tried to make the following point; he tried to say that banning gay
marriage was equally hateful to making higher-income families pay
higher taxes than lower-income families. The part of this I find
most disturbing of his argument is that he believes that the actual
taking away of people’s freedom is the same thing as making
people with higher incomes pay more taxes. The progressive tax
system is in place because even though the actual monetary values
are different, the percentage of income is roughly the same.
However, by banning gay marriage, we are taking away people’s
rights. In the Declaration of Independence, Thomas Jefferson wrote,
“We hold these truths to be self-evident that all men are
created equal, that they are endowed by their Creator with certain
unalienable Rights, that among these are Life, Liberty, and the
pursuit of Happiness.”

By banning gay marriage, we are effectively creating a group of
second-class citizens (inequality), whose right to the pursuit of
happiness is being removed.

As for who voted to ban gay marriage and why they did it, I
understand that many of the people who voted to ban it are
intelligent and informed and while different people may have said
they had different reasons for banning same-sex marriages, I have a
hard time believing that any of them aren’t based on
homophobia. The reason that I’ve heard the most is to
“protect the sanctity of marriage;” however, no one has
yet been able to give me a straight answer with compelling
arguments as to how homosexual marriage will hurt marriage. As for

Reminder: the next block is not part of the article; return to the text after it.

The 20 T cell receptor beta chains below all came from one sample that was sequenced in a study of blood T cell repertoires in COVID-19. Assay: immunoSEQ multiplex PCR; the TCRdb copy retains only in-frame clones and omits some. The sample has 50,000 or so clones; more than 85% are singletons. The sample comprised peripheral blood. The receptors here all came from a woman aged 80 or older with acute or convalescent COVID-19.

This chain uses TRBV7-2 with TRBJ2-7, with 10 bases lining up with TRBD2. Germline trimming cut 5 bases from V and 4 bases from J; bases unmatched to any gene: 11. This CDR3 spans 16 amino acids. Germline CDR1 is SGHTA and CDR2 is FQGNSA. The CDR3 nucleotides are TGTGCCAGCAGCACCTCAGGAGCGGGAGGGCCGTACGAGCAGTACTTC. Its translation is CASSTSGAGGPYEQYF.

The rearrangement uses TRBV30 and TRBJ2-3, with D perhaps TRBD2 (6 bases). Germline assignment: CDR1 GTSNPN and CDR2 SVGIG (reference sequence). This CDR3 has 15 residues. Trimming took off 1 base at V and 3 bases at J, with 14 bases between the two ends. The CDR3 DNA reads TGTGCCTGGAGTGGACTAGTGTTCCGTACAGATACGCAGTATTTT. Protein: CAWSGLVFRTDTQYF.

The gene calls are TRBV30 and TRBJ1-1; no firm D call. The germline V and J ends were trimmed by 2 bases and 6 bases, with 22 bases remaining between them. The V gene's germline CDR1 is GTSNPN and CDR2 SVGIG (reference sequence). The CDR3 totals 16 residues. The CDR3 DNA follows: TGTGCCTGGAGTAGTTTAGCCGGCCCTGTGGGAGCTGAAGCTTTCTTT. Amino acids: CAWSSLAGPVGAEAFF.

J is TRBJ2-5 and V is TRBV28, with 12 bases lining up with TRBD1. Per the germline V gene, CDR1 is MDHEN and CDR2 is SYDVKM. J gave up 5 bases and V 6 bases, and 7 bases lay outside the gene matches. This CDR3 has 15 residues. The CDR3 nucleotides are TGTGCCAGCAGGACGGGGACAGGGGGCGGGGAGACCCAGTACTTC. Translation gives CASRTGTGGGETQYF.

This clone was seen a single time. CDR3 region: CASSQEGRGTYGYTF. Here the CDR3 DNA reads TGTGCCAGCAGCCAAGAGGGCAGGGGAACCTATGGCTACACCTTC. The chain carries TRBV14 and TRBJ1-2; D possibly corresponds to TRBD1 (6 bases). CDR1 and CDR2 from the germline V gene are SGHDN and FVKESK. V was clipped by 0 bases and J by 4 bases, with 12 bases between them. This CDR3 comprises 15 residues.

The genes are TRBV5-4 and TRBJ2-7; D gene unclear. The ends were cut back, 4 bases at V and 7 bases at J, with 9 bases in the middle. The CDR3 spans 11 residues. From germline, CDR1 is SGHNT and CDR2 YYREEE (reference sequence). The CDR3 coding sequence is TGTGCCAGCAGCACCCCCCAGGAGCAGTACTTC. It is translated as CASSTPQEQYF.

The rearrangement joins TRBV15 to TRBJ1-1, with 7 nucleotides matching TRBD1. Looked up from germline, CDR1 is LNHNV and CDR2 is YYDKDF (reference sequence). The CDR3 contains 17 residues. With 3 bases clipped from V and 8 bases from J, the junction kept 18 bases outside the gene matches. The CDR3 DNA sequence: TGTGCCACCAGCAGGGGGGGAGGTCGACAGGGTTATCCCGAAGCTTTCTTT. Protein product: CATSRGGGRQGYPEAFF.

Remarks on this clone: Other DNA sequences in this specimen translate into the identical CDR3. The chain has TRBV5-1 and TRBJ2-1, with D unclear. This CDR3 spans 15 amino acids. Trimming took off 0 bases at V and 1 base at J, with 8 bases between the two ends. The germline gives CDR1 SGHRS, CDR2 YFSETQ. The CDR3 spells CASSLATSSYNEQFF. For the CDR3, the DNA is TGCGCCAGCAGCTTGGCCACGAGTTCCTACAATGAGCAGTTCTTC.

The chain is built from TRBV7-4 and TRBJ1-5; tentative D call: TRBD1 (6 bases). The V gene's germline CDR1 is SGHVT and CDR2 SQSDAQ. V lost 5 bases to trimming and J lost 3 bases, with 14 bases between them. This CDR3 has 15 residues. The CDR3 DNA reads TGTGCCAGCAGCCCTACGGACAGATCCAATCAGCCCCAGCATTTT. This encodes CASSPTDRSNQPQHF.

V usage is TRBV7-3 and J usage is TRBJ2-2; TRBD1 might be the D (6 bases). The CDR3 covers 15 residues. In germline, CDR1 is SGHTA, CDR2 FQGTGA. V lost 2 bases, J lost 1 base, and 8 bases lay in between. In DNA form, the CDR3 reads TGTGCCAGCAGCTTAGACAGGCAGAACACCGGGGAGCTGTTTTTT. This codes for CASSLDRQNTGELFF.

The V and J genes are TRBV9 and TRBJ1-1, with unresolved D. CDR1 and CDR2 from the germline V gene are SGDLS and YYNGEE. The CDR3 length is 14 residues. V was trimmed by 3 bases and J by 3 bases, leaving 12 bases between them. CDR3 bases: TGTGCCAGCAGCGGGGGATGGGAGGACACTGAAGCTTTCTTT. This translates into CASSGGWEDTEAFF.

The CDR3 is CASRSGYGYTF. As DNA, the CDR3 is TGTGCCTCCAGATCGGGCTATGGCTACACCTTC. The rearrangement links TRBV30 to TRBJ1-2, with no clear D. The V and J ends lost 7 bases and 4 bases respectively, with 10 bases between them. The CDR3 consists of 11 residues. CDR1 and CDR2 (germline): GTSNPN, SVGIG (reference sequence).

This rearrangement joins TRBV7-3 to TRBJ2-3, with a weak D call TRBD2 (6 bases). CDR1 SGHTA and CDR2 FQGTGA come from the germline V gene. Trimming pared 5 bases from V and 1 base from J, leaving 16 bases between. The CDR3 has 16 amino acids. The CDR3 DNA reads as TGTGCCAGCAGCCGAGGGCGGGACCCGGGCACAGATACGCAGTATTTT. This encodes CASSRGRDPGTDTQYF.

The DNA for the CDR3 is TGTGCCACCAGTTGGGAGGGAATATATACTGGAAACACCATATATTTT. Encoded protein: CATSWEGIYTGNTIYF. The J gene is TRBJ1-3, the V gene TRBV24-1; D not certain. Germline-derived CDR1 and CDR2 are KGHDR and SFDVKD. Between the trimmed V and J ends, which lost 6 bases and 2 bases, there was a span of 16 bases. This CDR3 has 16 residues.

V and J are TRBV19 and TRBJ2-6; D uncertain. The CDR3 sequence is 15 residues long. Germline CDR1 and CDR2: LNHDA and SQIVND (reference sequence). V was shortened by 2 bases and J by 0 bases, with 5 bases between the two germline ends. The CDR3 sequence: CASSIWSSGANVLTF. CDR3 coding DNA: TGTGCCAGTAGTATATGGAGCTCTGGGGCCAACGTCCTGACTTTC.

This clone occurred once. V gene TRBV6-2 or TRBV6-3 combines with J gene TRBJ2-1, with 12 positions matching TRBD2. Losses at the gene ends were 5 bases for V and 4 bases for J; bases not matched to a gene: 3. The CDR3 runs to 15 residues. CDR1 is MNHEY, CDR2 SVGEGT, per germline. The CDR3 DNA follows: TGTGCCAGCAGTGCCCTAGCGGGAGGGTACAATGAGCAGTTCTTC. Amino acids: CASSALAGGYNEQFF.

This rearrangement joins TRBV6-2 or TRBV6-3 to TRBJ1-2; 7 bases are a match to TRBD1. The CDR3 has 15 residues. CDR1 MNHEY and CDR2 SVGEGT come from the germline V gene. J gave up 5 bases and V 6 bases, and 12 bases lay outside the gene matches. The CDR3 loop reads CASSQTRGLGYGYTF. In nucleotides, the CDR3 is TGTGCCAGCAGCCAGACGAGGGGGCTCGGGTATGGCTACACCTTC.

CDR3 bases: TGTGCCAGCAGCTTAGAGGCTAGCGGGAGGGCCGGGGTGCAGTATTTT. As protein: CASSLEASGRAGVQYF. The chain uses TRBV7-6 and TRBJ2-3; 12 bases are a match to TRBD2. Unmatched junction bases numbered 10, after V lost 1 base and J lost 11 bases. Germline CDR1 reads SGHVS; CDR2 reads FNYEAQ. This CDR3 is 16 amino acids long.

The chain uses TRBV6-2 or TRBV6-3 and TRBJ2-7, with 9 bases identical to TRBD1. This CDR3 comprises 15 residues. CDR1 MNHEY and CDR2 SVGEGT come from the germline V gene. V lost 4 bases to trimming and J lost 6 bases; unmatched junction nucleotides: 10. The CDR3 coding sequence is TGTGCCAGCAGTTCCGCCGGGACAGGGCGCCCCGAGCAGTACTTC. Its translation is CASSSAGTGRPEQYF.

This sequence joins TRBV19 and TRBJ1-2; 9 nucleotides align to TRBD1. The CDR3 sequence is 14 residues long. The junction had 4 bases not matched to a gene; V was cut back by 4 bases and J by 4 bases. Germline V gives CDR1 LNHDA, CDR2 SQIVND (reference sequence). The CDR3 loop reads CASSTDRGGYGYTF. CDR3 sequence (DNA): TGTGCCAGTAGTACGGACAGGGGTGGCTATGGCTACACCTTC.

the argument that gay marriage is un-Christian, just because
homosexuality is looked down upon by the religion doesn’t
make it any less hateful. During the Spanish Inquisition, many Jews
were killed by the Catholic Church in the name of religion, yet
that didn’t make the act any less hateful. And yes, I realize
that was an extreme example.

In conclusion, let me say this to Emig: I understand where you
are coming from in your complaints about the newspapers on this
campus. They are very quick to generalize. I agree that people on
both sides of the spectrum should start to look at the positives of
the recent election. However, your arguments for choosing to
eliminate gay marriage were discriminatory, and the examples you
gave to defend your beliefs were irrelevant. I won’t use the
word hateful, but no matter how you phrase it, the taking away of
people’s rights will always be discriminatory.

Andrew Daar

LSA freshman


Conservatives should care about wood in nature

To the Daily:

I feel I must take it upon myself to expose an inherent,
not-so-implicit hole in Michael Vasell’s argument published
on Nov. 10 (Democrats need to clean up election materials)
in response to Steve Cotner’s column (When is a good time
to start living?
, 11/09/2004). Vasell writes in his letter that
“politically active liberals have destroyed all the wooden
trunks on campus,” and “people are turned off by the
Left’s disrespect for public property.” Is the air not
public property? Are oceans and forests and, indeed, national
wildlife reserves not public property? Your chosen party has a
criminally bad history of exploiting, destroying and manipulating
massive amounts of “public property” to personal,
economic advantage. Granted, the wildlife reserves in Alaska that
your chosen president is attempting to open up to oil drilling are
not “in your backyard,” and perhaps you do not see ugly
Kerry stickers pasted on bears and pine trees creating the dreaded
eyesores you speak of. I would encourage you to think beyond your
immediate (apparently aesthetic) interests. This is a quality
notoriously lacking in the “Right’s” agenda.
Regardless of your personal aversion to posting on already dead
trees, it may be time for you and your comrades to begin thinking
about the living ones — maybe even doing something about it!
You may have the convenient semantic advantage of being
“right,” but if you don’t start at least
respecting the “liberal” agenda, regardless of its
tactics, there will be nothing “left.”

Ryan Babbitt

LSA and Art and Design senior